Greenshoe option have become commonplace over recent years. But do they really benefit the issuer? There are two possible theoretical responses.

The first notes that the greenshoe option could encourage the bank to undervalue the IPO price, in order to place more shares and thus receive a larger total fee. The greater complexity of the transaction is also advantageous to the bank which will be able to use its technical expertise to the detriment of the company.

The second suggests that this technique, by authorising an adjustment of quantities, encourages a more accurate and more stable IPO price. It is thus possible that the presence of a greenshoe option is a good thing for both the bank and the company.

Seeking to measure the consequences of the greenshoe option for the company’s existing shareholders, Jiao et al use a data base of IPOs on the Japanese market between 1997 and 2011. What makes this data base interesting is that greenshoe options have only been authorised in Japan since 2002, becoming systematic only from March 2010. It is thus possible to factor into the study the endogenous nature of the decision to include a greenshoe option[3].

The inclusion of a greenshoe option is more frequent when the amount of shares listed is high, when it represents a large part of the company’s capital and when the transaction includes a large portion of existing shares. These are situations in which existing shareholders are seeking liquidity. Another advantage of the greenshoe is that the additional shares listed in the event of exercise may come from existing shareholders, even if the latter are subject to a lock-up clause (prevented from selling during the period that follows the IPO). In other words, the greenshoe partially cancels out the lock-up clause and brings additional liquidity. This is why greenshoe options are more frequent in cases where there is a lock-up clause.

With regard to the consequences of the greenshoe option, Jiao et al measure whether the inclusion thereof, all other things being equal, lead to an increase in banks’ fees. The effect is negligible economically (less than 1% of the total). However, the inclusion of this option results in a very clear reduction in the undervaluation of the share being IPOed[4]. Here, the effect is around 25% and is must larger than the fees effect. Moreover, the share’s medium-term performance (6 months after the IPO) tends to be better, and volatility is lower, in the case of a greenshoe. The article thus concludes that the greenshoe option is a good thing for the issuer.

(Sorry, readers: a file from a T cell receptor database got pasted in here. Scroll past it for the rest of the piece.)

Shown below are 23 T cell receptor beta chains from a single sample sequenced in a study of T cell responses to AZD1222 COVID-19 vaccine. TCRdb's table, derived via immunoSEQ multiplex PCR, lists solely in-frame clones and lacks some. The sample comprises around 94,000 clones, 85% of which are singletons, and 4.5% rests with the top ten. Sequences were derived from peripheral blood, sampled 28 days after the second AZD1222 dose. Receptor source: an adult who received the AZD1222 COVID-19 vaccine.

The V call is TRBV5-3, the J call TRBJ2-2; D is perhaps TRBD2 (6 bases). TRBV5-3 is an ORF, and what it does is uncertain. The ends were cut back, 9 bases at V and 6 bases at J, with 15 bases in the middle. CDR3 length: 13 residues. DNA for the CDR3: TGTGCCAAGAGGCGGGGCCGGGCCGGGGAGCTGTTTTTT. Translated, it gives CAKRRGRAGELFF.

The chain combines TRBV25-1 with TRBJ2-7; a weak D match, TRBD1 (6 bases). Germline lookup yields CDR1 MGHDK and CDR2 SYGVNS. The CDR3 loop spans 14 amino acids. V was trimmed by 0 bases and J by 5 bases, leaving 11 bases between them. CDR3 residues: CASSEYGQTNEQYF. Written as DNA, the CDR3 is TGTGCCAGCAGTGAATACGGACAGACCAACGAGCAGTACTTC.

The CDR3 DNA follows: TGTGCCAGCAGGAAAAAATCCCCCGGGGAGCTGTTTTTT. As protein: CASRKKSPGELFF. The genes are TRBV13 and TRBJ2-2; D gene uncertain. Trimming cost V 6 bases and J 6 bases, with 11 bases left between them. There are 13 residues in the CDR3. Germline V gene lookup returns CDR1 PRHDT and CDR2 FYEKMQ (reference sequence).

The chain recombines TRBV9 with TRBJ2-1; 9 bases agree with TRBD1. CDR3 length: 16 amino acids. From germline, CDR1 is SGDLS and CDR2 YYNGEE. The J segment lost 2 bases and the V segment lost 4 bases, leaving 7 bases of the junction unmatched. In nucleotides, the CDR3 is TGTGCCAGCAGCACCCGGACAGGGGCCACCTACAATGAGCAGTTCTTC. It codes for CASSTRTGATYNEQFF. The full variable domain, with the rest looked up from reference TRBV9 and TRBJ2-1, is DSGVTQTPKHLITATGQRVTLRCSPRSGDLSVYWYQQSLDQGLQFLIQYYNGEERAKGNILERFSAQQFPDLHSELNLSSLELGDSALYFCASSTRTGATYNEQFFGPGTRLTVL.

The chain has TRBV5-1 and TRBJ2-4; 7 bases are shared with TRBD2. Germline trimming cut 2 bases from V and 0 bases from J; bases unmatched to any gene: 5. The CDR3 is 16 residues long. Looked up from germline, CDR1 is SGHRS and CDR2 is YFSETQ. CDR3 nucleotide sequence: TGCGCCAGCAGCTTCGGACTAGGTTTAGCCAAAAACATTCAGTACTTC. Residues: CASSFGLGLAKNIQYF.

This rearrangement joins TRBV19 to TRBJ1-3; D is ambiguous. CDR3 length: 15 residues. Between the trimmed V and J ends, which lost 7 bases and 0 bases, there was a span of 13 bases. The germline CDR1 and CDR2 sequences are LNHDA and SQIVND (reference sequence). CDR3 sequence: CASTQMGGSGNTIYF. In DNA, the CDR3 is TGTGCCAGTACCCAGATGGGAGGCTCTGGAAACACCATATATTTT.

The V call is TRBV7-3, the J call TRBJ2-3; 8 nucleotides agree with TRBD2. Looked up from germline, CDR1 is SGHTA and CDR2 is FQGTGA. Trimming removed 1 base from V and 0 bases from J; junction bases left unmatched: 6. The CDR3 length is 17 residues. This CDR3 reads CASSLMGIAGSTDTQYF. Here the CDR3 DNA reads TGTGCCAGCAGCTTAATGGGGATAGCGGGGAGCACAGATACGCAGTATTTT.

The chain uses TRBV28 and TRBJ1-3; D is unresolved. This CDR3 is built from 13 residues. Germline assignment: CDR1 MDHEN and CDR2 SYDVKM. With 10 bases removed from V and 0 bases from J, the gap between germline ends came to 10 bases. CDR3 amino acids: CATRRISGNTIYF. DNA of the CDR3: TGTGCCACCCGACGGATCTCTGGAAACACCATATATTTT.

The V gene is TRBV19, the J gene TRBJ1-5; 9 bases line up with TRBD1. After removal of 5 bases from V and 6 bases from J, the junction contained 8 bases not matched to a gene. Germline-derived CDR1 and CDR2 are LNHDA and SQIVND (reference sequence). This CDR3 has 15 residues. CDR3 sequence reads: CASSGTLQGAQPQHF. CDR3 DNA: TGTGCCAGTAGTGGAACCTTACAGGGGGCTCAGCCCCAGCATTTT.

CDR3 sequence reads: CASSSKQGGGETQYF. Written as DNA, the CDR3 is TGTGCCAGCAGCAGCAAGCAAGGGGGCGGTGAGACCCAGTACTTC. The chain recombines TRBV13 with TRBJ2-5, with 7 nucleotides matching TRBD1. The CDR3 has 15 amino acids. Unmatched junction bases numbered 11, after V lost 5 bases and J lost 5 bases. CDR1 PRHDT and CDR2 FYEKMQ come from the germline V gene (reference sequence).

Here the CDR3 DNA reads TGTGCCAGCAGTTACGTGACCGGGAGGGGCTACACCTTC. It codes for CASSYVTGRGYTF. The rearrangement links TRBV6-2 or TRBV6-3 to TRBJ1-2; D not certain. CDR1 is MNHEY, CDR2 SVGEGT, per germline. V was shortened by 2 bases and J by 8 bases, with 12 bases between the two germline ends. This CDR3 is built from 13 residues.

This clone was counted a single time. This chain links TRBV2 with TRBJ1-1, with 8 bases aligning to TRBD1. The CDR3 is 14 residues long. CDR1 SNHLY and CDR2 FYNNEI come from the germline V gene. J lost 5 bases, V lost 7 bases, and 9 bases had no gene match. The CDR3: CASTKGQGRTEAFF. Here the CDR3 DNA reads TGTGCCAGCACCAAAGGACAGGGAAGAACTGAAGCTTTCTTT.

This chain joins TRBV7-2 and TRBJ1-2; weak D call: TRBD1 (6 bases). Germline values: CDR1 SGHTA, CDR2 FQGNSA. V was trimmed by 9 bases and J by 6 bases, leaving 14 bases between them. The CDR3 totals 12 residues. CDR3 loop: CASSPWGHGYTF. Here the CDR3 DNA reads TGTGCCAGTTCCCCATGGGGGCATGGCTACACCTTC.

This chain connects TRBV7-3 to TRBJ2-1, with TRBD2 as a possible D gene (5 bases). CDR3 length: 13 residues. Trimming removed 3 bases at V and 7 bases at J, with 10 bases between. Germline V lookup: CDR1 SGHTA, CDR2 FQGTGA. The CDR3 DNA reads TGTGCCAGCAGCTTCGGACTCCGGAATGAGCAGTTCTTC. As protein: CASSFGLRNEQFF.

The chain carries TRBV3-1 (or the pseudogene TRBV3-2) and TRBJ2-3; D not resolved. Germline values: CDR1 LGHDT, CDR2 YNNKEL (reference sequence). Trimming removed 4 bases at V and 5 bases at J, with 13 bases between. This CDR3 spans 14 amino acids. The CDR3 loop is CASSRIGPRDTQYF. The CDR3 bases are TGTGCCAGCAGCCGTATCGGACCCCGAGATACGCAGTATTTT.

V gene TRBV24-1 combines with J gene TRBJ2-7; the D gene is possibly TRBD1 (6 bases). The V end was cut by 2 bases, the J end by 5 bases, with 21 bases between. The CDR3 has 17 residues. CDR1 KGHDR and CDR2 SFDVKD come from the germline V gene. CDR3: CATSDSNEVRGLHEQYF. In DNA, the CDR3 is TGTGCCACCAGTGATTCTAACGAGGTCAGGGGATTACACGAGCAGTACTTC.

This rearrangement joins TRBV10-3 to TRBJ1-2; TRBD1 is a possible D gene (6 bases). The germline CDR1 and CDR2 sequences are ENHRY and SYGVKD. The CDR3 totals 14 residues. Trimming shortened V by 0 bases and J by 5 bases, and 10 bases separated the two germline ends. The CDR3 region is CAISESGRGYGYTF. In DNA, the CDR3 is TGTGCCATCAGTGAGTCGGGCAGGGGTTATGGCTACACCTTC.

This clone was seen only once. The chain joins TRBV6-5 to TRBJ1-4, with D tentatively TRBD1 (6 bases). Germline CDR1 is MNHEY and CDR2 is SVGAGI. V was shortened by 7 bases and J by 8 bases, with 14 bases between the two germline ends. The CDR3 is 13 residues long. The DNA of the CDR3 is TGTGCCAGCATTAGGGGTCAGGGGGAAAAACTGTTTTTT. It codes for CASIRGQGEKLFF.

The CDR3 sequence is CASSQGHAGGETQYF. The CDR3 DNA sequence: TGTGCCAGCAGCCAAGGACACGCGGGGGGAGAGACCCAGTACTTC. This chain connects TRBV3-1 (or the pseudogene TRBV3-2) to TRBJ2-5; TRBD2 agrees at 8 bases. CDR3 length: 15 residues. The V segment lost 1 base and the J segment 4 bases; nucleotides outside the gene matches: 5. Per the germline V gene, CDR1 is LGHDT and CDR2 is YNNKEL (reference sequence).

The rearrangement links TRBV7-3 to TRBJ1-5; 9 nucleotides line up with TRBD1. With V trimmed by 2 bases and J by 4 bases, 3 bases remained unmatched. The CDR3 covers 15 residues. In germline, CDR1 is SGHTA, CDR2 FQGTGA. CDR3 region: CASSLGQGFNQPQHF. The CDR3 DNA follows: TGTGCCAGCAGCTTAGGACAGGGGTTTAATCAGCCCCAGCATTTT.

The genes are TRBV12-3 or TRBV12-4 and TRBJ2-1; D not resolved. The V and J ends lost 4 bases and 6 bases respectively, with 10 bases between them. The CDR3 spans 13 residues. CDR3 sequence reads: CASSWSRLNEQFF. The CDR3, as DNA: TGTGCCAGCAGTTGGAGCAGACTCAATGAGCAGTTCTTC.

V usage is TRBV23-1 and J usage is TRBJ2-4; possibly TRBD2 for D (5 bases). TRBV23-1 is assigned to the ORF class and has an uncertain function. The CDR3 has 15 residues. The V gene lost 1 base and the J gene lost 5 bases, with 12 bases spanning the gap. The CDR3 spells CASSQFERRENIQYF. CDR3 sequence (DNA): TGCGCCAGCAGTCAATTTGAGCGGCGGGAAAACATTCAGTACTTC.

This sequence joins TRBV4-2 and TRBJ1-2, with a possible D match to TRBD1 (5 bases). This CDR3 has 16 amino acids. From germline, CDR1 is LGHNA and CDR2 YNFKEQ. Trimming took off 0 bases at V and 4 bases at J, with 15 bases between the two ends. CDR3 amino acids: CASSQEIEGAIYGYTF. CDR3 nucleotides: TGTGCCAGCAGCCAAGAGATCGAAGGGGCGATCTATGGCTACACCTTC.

This article shows that the systematic inclusion of a greenshoe option in IPOs today is not to the detriment of issuers. On the contrary, it seems that this price stabilising mechanism reduces the total cost of the IPO. So this goes some way towards responding to the polemic sometimes raised by the exercise of greenshoes which are seen as (too) favourable for the bank that is carrying out the transaction.


[1] Y.Jiao, K.Kutsuna et R.Smith (2017), Why do IPO issuers grant overallotment options to underwriters?, Journal of Corporate Finance, vol.44, pages 34 to 47.

[2] For more on greenshoes, see chapter 25 of the Vernimmen.

[3] In the USA, greenshoe options have been used systematically for a very long time, which explains the choice of the Japanese market for the study.

[4] This undervaluation is measured by the share’s performance on the day of the IPO.


Q&A : What is structural subordination?

Subordination can be contractual when it is included in a contract which provides that a given debt may not be repaid before another given debt has been repaid beforehand. It can also be structural when it is the result, not of a contract, but of the group’s structure.

So, in cases where subsidiaries have large debts with third parties, lenders at the level of the parent company are exposed a special risk that will be taken into account by the rating agencies. 

The subsidiaries’ lenders will have direct access to the assets in the event of liquidation and the parent company’s lenders will be mechanically subordinated. They will in fact only be able to recover part of the value of these loans after the subsidiaries’ lenders have recovered what is due to them. This is called structural subordination which becomes more serious very rapidly when the risk of bankruptcy increases.

New : Comments posted on Facebook